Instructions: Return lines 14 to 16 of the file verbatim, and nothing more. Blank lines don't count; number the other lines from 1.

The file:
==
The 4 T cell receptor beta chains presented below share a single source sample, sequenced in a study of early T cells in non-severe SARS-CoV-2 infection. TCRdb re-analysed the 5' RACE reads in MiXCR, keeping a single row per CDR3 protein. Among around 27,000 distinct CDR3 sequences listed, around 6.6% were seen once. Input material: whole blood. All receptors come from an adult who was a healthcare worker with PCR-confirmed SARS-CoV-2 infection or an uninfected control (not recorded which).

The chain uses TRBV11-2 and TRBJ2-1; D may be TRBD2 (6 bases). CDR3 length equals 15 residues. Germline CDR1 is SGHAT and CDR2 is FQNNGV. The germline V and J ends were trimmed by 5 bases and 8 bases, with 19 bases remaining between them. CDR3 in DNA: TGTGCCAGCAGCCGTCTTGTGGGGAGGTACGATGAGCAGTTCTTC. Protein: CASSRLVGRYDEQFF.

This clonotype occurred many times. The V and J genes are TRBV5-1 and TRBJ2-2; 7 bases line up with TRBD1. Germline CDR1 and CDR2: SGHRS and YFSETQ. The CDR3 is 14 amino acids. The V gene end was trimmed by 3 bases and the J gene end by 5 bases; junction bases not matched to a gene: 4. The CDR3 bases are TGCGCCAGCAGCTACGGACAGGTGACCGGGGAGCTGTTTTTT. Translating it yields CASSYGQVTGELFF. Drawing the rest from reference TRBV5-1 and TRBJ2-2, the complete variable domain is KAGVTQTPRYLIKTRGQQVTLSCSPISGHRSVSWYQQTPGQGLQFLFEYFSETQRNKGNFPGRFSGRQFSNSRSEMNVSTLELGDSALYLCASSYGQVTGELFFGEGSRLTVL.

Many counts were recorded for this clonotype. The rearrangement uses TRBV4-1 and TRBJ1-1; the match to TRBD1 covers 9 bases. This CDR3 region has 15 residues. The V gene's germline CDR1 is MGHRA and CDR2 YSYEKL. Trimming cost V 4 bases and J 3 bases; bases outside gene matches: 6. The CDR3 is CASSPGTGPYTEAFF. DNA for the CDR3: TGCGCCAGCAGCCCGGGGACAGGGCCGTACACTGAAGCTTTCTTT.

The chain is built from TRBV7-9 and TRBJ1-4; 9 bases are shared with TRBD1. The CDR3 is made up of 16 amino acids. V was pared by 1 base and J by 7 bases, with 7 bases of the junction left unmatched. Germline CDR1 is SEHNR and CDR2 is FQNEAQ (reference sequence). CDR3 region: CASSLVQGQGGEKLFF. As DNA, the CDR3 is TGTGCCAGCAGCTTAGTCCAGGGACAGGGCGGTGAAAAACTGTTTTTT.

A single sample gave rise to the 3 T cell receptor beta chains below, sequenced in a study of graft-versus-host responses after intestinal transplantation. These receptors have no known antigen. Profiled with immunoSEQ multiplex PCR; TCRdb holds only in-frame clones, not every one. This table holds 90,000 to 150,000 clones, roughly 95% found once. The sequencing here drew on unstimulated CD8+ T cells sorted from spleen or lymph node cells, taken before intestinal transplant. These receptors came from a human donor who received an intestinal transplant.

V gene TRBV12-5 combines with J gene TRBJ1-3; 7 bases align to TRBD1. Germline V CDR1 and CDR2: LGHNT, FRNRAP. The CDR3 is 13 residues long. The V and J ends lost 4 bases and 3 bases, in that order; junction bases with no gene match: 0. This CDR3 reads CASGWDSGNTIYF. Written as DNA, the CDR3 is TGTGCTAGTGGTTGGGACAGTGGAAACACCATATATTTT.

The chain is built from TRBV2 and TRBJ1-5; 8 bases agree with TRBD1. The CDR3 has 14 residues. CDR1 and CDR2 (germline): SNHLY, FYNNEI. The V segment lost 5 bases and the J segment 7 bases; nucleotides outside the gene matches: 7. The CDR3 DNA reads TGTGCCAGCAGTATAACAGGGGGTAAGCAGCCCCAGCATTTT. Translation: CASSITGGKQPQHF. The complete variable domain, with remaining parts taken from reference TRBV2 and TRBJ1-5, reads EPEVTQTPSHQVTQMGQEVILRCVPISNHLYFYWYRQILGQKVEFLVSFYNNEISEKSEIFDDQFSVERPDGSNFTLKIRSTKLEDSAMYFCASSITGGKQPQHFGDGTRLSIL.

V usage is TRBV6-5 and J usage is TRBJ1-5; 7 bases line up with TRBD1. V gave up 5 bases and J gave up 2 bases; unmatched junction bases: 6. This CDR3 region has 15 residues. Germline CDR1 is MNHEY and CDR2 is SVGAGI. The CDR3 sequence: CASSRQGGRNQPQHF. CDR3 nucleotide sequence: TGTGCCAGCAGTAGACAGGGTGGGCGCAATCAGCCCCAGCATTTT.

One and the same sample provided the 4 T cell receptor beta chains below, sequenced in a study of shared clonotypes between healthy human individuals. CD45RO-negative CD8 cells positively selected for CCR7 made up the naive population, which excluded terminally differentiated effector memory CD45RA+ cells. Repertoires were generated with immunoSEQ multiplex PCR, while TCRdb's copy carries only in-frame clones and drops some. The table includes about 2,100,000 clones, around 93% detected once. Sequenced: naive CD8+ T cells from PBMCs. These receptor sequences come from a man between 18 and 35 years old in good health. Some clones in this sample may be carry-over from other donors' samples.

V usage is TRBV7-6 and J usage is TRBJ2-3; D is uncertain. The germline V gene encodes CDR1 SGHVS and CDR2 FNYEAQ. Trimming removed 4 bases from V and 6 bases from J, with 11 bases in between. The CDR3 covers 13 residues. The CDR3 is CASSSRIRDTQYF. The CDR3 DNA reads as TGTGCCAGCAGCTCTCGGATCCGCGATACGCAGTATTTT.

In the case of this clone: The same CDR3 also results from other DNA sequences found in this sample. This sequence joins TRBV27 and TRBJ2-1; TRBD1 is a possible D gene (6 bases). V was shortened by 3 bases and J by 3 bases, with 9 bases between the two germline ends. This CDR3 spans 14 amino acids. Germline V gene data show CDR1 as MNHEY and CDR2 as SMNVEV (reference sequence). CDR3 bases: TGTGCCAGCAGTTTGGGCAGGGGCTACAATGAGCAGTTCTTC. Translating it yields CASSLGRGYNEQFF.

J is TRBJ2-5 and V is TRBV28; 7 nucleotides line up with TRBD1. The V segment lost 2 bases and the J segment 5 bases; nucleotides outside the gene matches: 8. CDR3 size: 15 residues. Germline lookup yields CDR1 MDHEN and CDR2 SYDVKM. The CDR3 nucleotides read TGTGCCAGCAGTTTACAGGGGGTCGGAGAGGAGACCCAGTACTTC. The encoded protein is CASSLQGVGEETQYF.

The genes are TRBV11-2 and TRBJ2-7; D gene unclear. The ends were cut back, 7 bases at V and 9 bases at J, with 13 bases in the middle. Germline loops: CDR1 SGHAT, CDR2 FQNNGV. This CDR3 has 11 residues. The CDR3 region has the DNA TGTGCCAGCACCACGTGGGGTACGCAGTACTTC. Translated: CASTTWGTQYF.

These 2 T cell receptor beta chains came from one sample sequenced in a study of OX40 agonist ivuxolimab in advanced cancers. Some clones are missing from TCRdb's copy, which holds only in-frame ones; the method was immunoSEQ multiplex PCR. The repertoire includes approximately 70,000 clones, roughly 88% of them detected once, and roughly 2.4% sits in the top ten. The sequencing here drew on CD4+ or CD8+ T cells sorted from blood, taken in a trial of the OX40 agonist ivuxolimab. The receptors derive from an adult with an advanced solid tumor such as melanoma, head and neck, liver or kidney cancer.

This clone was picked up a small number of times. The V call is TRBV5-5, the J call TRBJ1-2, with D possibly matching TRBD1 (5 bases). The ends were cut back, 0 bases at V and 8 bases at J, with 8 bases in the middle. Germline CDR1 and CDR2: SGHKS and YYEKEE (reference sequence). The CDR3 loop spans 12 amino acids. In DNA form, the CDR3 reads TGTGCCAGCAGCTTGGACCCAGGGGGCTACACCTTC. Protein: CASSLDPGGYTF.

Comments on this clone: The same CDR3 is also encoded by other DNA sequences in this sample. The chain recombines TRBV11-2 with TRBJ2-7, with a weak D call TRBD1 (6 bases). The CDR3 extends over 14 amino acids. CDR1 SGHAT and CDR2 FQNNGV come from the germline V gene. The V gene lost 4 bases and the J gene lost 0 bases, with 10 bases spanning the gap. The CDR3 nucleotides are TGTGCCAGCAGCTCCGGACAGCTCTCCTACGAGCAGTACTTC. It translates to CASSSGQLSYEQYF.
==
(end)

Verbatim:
The genes are TRBV11-2 and TRBJ2-7; D gene unclear. The ends were cut back, 7 bases at V and 9 bases at J, with 13 bases in the middle. Germline loops: CDR1 SGHAT, CDR2 FQNNGV. This CDR3 has 11 residues. The CDR3 region has the DNA TGTGCCAGCACCACGTGGGGTACGCAGTACTTC. Translated: CASTTWGTQYF.

These 2 T cell receptor beta chains came from one sample sequenced in a study of OX40 agonist ivuxolimab in advanced cancers. Some clones are missing from TCRdb's copy, which holds only in-frame ones; the method was immunoSEQ multiplex PCR. The repertoire includes approximately 70,000 clones, roughly 88% of them detected once, and roughly 2.4% sits in the top ten. The sequencing here drew on CD4+ or CD8+ T cells sorted from blood, taken in a trial of the OX40 agonist ivuxolimab. The receptors derive from an adult with an advanced solid tumor such as melanoma, head and neck, liver or kidney cancer.

This clone was picked up a small number of times. The V call is TRBV5-5, the J call TRBJ1-2, with D possibly matching TRBD1 (5 bases). The ends were cut back, 0 bases at V and 8 bases at J, with 8 bases in the middle. Germline CDR1 and CDR2: SGHKS and YYEKEE (reference sequence). The CDR3 loop spans 12 amino acids. In DNA form, the CDR3 reads TGTGCCAGCAGCTTGGACCCAGGGGGCTACACCTTC. Protein: CASSLDPGGYTF.